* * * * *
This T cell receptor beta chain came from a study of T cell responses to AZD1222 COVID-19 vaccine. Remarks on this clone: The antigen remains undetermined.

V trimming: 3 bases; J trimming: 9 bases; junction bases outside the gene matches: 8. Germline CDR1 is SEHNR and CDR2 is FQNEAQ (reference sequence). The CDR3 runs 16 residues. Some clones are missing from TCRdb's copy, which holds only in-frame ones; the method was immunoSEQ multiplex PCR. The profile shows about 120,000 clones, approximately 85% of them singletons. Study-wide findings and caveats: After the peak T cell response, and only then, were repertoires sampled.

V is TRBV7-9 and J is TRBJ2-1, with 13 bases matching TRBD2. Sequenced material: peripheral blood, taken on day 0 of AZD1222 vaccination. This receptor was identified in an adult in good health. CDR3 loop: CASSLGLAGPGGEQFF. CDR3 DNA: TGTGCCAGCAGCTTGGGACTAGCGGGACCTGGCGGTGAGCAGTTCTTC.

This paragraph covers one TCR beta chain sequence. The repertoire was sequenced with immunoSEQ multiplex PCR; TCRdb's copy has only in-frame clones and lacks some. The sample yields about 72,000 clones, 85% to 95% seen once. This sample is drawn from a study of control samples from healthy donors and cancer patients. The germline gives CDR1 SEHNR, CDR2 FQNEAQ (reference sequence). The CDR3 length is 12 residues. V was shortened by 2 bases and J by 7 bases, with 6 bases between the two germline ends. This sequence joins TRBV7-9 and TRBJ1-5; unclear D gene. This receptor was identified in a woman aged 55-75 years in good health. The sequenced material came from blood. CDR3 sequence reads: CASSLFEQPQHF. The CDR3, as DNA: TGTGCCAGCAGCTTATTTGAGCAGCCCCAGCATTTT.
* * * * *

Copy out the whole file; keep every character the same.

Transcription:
This T cell receptor beta chain came from a study of T cell responses to AZD1222 COVID-19 vaccine. Remarks on this clone: The antigen remains undetermined.

V trimming: 3 bases; J trimming: 9 bases; junction bases outside the gene matches: 8. Germline CDR1 is SEHNR and CDR2 is FQNEAQ (reference sequence). The CDR3 runs 16 residues. Some clones are missing from TCRdb's copy, which holds only in-frame ones; the method was immunoSEQ multiplex PCR. The profile shows about 120,000 clones, approximately 85% of them singletons. Study-wide findings and caveats: After the peak T cell response, and only then, were repertoires sampled.

V is TRBV7-9 and J is TRBJ2-1, with 13 bases matching TRBD2. Sequenced material: peripheral blood, taken on day 0 of AZD1222 vaccination. This receptor was identified in an adult in good health. CDR3 loop: CASSLGLAGPGGEQFF. CDR3 DNA: TGTGCCAGCAGCTTGGGACTAGCGGGACCTGGCGGTGAGCAGTTCTTC.

This paragraph covers one TCR beta chain sequence. The repertoire was sequenced with immunoSEQ multiplex PCR; TCRdb's copy has only in-frame clones and lacks some. The sample yields about 72,000 clones, 85% to 95% seen once. This sample is drawn from a study of control samples from healthy donors and cancer patients. The germline gives CDR1 SEHNR, CDR2 FQNEAQ (reference sequence). The CDR3 length is 12 residues. V was shortened by 2 bases and J by 7 bases, with 6 bases between the two germline ends. This sequence joins TRBV7-9 and TRBJ1-5; unclear D gene. This receptor was identified in a woman aged 55-75 years in good health. The sequenced material came from blood. CDR3 sequence reads: CASSLFEQPQHF. The CDR3, as DNA: TGTGCCAGCAGCTTATTTGAGCAGCCCCAGCATTTT.